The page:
Synopsis: Tristan Sadler has decided to deliver letters written by Will eclecticchallenge2014_300Bancroft to his sister in Norwich. Will was shot as a coward but Tristan knows the truth of what happened and hopes to be able to tell Will’s sister his deepest secrets. 

Reading Challenges: Eclectic Reader Challenge: War. 

Having previously read The Boy in the Striped Pyjamas, I should have been more prepared for the onslaught on the emotions that this book provided. At the end, I was devastated. My mind kept playing over the details of the ending as if I could somehow change the narrative and give Will and Tristan a better ending.

The narrative begins with Tristan’s arrival in Norwich to give the letters to Will’s sister Marian. He had trained and fought with Will and it soon became apparent that he had loved him very much. Marian wants answers as to why Will died and proof that he was not a coward for laying down his arms and refusing to fight. the absolutist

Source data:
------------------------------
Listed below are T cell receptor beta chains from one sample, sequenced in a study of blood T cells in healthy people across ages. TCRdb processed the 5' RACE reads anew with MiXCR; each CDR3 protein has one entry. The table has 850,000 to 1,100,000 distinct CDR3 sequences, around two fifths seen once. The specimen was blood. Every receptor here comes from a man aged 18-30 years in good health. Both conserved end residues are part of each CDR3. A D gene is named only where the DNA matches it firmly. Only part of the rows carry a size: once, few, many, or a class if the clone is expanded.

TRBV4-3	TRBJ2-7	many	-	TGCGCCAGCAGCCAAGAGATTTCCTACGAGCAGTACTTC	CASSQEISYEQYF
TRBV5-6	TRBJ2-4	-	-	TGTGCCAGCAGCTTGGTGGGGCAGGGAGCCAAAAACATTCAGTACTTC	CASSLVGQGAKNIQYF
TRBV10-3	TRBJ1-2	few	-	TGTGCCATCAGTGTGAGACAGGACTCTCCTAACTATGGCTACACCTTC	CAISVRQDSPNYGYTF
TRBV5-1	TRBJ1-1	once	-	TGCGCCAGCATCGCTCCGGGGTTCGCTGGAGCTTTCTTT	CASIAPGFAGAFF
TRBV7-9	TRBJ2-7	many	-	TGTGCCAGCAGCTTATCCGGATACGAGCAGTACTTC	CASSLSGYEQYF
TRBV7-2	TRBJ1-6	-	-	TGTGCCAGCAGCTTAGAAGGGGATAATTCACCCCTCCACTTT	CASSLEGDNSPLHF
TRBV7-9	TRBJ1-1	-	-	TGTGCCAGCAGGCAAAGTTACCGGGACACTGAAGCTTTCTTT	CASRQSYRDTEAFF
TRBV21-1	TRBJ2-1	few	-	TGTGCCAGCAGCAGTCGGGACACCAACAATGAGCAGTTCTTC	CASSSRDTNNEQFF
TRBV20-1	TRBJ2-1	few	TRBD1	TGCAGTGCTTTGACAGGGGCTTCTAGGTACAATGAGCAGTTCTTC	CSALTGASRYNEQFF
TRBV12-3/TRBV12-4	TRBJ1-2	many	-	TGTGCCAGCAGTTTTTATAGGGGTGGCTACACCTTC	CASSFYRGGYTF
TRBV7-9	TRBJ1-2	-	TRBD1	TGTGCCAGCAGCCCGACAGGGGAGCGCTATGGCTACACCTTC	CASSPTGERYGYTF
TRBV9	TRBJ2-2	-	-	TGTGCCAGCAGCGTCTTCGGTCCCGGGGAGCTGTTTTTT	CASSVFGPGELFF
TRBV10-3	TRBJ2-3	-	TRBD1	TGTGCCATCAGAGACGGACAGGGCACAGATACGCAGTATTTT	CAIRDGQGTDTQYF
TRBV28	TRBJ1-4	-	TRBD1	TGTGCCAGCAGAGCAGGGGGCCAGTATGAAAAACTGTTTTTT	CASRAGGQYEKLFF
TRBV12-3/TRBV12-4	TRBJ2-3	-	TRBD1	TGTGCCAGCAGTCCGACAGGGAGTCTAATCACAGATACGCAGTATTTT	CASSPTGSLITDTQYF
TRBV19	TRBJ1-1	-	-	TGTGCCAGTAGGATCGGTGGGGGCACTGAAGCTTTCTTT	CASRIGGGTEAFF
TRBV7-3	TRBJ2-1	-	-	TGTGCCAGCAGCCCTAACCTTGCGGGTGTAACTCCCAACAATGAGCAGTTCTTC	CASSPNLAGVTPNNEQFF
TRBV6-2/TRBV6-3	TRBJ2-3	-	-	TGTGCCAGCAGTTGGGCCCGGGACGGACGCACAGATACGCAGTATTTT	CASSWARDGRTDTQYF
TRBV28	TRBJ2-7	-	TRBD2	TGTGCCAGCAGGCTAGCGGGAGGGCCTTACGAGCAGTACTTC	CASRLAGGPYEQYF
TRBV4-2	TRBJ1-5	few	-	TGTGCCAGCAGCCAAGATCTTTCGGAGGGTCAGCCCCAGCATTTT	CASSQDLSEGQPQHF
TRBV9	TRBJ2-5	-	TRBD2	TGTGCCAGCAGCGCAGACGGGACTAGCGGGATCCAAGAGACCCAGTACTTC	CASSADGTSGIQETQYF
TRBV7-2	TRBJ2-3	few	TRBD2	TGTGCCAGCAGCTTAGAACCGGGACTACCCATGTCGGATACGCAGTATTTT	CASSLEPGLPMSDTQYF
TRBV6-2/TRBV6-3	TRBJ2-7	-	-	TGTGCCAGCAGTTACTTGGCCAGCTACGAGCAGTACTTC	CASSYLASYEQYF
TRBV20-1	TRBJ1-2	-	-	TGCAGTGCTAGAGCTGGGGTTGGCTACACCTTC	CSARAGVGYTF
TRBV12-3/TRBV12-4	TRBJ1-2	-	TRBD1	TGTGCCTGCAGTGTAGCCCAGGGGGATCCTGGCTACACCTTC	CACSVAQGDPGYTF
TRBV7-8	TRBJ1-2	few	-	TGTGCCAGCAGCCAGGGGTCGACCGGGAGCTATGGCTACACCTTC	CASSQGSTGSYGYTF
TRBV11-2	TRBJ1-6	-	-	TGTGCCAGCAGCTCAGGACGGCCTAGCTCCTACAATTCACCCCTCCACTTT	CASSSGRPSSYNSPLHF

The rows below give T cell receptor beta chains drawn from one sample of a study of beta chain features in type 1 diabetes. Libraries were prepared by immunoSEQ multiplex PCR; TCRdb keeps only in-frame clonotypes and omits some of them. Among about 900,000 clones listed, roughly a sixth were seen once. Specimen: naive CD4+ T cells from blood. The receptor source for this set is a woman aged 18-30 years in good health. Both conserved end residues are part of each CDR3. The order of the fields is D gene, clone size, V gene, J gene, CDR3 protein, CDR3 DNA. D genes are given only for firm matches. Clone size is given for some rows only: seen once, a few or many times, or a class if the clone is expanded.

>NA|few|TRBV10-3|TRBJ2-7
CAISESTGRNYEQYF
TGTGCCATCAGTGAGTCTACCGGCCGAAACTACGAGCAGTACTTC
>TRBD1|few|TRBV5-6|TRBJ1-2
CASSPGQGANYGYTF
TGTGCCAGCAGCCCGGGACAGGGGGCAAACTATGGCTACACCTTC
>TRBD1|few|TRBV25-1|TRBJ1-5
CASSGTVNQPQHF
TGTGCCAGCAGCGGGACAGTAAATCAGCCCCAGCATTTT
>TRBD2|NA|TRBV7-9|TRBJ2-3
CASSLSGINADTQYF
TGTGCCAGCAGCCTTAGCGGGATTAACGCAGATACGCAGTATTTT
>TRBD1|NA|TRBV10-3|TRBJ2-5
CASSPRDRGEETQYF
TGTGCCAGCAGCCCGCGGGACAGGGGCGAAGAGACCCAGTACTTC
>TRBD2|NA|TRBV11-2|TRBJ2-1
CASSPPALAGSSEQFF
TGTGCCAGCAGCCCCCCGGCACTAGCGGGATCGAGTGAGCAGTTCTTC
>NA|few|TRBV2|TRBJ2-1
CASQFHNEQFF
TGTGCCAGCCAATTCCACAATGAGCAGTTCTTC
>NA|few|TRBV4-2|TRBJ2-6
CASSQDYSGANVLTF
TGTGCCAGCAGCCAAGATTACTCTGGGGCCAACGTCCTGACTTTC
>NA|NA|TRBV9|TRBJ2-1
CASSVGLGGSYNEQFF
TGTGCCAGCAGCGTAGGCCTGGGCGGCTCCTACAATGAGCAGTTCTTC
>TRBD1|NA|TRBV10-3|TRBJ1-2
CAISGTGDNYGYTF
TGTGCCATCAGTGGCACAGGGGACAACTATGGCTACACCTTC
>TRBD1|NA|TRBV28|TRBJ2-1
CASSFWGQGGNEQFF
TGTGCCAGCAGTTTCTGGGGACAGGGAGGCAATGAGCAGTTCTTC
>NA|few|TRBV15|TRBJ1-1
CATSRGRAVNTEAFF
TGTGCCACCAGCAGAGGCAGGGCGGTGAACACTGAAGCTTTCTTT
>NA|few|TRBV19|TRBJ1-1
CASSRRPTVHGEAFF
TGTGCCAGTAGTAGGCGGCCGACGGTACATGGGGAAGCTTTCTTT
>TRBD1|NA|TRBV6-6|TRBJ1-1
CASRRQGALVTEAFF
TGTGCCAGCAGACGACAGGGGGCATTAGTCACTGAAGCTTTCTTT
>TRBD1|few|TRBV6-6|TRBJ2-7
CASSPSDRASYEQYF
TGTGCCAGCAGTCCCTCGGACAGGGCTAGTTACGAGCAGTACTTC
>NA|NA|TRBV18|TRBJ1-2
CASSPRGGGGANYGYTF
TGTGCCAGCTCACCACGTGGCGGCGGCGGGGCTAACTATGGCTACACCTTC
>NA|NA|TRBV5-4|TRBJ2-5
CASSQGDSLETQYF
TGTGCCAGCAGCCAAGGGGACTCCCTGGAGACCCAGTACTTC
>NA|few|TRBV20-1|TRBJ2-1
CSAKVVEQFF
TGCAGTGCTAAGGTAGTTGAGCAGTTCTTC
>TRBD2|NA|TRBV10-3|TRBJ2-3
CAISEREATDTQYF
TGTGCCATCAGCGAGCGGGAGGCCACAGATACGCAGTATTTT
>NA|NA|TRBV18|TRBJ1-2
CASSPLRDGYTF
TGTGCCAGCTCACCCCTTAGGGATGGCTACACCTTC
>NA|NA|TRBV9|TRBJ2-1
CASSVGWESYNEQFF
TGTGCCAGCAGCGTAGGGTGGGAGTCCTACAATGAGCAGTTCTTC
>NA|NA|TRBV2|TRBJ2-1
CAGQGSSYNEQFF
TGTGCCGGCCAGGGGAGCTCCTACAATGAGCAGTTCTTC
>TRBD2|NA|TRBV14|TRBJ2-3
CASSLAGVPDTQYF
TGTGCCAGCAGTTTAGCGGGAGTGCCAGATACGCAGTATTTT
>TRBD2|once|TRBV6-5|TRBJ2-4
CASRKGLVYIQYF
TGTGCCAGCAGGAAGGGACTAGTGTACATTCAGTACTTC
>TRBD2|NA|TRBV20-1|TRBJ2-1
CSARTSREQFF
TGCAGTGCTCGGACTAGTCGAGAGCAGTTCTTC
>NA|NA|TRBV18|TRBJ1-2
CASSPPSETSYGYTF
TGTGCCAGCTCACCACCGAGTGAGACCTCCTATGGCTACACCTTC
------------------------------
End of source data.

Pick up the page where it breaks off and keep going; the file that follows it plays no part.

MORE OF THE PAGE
At first it seems that Tristan’s great secret is his homosexuality and the physical acts that he and Will shared. Understandably at this moment in history, and in the army, this was something that both men found difficult to deal with. However, the truth of the matter was much more painful and dark. And although I had worked out exactly what Tristan had done, that didn’t lessen the trauma of actually reading about it.

The themes of this book run through many war novels – the nature of bravery, what makes a man, the effect of brutality on the psyche – but I don’t think I have ever read a novel that tackles them so directly. Before Will lays down his arms, another character, Wolf, is murdered by the other soldiers when he finally hears that he will not have to fight. The treatment of those who wished not to fight and those who could not was appalling – much worse than I’d realised. The treatment of Marian and Will’s parents is equally deplorable.

In the end, although Tristan’s behaviour was also deplorable, I had a lot of empathy for him. Boyne’s characterisation and use of historical detail is so good that it is possible to see past the terrible act he commits and see the man and the reasons behind it. Easily the best book I’ve read in an age.